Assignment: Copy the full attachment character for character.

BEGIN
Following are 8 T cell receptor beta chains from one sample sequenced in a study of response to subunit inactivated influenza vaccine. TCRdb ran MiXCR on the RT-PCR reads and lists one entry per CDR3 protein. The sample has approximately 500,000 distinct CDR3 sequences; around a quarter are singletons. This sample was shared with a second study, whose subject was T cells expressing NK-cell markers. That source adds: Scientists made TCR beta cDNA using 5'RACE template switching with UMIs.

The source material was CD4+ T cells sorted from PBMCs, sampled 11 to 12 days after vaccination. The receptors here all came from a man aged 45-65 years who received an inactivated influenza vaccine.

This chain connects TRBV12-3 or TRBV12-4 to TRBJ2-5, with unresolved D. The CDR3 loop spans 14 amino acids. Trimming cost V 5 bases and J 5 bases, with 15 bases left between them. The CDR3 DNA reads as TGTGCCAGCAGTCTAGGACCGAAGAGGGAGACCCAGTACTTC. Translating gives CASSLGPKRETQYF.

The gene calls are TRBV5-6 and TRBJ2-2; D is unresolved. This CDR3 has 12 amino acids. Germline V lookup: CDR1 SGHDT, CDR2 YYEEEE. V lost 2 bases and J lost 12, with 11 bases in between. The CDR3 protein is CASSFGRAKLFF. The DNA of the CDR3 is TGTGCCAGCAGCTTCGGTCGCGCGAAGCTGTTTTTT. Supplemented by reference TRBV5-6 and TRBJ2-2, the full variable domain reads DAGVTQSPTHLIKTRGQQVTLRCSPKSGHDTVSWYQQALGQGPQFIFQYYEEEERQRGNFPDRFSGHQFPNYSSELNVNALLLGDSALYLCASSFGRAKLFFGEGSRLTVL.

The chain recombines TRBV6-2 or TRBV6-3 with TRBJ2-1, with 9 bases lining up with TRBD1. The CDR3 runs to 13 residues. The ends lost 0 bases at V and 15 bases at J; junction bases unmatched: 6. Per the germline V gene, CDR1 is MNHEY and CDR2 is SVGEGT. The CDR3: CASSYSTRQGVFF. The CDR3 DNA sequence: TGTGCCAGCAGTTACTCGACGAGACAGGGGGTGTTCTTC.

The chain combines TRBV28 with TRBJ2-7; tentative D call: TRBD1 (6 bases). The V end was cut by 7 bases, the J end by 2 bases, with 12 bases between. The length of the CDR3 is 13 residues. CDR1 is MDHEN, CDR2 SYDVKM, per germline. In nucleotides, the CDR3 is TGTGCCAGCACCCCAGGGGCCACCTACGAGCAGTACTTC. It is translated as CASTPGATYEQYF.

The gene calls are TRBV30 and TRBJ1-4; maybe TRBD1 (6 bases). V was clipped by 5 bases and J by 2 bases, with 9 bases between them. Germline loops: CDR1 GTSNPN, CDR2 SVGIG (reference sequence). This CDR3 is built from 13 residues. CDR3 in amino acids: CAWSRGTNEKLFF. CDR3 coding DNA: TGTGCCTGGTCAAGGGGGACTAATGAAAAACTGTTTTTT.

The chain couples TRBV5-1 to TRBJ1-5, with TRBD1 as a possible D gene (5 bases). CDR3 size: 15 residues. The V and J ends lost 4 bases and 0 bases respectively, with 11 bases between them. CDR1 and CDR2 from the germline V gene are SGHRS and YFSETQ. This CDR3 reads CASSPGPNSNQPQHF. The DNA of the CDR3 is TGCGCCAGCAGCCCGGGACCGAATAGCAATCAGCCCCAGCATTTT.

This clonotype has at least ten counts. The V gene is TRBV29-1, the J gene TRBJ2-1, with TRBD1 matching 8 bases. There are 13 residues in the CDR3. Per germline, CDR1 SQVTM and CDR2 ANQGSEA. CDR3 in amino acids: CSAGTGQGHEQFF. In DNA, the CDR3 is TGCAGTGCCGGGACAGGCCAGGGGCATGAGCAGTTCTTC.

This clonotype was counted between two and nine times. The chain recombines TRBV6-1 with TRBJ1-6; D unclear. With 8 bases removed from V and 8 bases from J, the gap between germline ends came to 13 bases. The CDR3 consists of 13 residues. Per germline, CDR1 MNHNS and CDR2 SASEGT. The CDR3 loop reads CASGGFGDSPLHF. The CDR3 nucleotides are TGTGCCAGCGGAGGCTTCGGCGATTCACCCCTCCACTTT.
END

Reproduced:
Following are 8 T cell receptor beta chains from one sample sequenced in a study of response to subunit inactivated influenza vaccine. TCRdb ran MiXCR on the RT-PCR reads and lists one entry per CDR3 protein. The sample has approximately 500,000 distinct CDR3 sequences; around a quarter are singletons. This sample was shared with a second study, whose subject was T cells expressing NK-cell markers. That source adds: Scientists made TCR beta cDNA using 5'RACE template switching with UMIs.

The source material was CD4+ T cells sorted from PBMCs, sampled 11 to 12 days after vaccination. The receptors here all came from a man aged 45-65 years who received an inactivated influenza vaccine.

This chain connects TRBV12-3 or TRBV12-4 to TRBJ2-5, with unresolved D. The CDR3 loop spans 14 amino acids. Trimming cost V 5 bases and J 5 bases, with 15 bases left between them. The CDR3 DNA reads as TGTGCCAGCAGTCTAGGACCGAAGAGGGAGACCCAGTACTTC. Translating gives CASSLGPKRETQYF.

The gene calls are TRBV5-6 and TRBJ2-2; D is unresolved. This CDR3 has 12 amino acids. Germline V lookup: CDR1 SGHDT, CDR2 YYEEEE. V lost 2 bases and J lost 12, with 11 bases in between. The CDR3 protein is CASSFGRAKLFF. The DNA of the CDR3 is TGTGCCAGCAGCTTCGGTCGCGCGAAGCTGTTTTTT. Supplemented by reference TRBV5-6 and TRBJ2-2, the full variable domain reads DAGVTQSPTHLIKTRGQQVTLRCSPKSGHDTVSWYQQALGQGPQFIFQYYEEEERQRGNFPDRFSGHQFPNYSSELNVNALLLGDSALYLCASSFGRAKLFFGEGSRLTVL.

The chain recombines TRBV6-2 or TRBV6-3 with TRBJ2-1, with 9 bases lining up with TRBD1. The CDR3 runs to 13 residues. The ends lost 0 bases at V and 15 bases at J; junction bases unmatched: 6. Per the germline V gene, CDR1 is MNHEY and CDR2 is SVGEGT. The CDR3: CASSYSTRQGVFF. The CDR3 DNA sequence: TGTGCCAGCAGTTACTCGACGAGACAGGGGGTGTTCTTC.

The chain combines TRBV28 with TRBJ2-7; tentative D call: TRBD1 (6 bases). The V end was cut by 7 bases, the J end by 2 bases, with 12 bases between. The length of the CDR3 is 13 residues. CDR1 is MDHEN, CDR2 SYDVKM, per germline. In nucleotides, the CDR3 is TGTGCCAGCACCCCAGGGGCCACCTACGAGCAGTACTTC. It is translated as CASTPGATYEQYF.

The gene calls are TRBV30 and TRBJ1-4; maybe TRBD1 (6 bases). V was clipped by 5 bases and J by 2 bases, with 9 bases between them. Germline loops: CDR1 GTSNPN, CDR2 SVGIG (reference sequence). This CDR3 is built from 13 residues. CDR3 in amino acids: CAWSRGTNEKLFF. CDR3 coding DNA: TGTGCCTGGTCAAGGGGGACTAATGAAAAACTGTTTTTT.

The chain couples TRBV5-1 to TRBJ1-5, with TRBD1 as a possible D gene (5 bases). CDR3 size: 15 residues. The V and J ends lost 4 bases and 0 bases respectively, with 11 bases between them. CDR1 and CDR2 from the germline V gene are SGHRS and YFSETQ. This CDR3 reads CASSPGPNSNQPQHF. The DNA of the CDR3 is TGCGCCAGCAGCCCGGGACCGAATAGCAATCAGCCCCAGCATTTT.

This clonotype has at least ten counts. The V gene is TRBV29-1, the J gene TRBJ2-1, with TRBD1 matching 8 bases. There are 13 residues in the CDR3. Per germline, CDR1 SQVTM and CDR2 ANQGSEA. CDR3 in amino acids: CSAGTGQGHEQFF. In DNA, the CDR3 is TGCAGTGCCGGGACAGGCCAGGGGCATGAGCAGTTCTTC.

This clonotype was counted between two and nine times. The chain recombines TRBV6-1 with TRBJ1-6; D unclear. With 8 bases removed from V and 8 bases from J, the gap between germline ends came to 13 bases. The CDR3 consists of 13 residues. Per germline, CDR1 MNHNS and CDR2 SASEGT. The CDR3 loop reads CASGGFGDSPLHF. The CDR3 nucleotides are TGTGCCAGCGGAGGCTTCGGCGATTCACCCCTCCACTTT.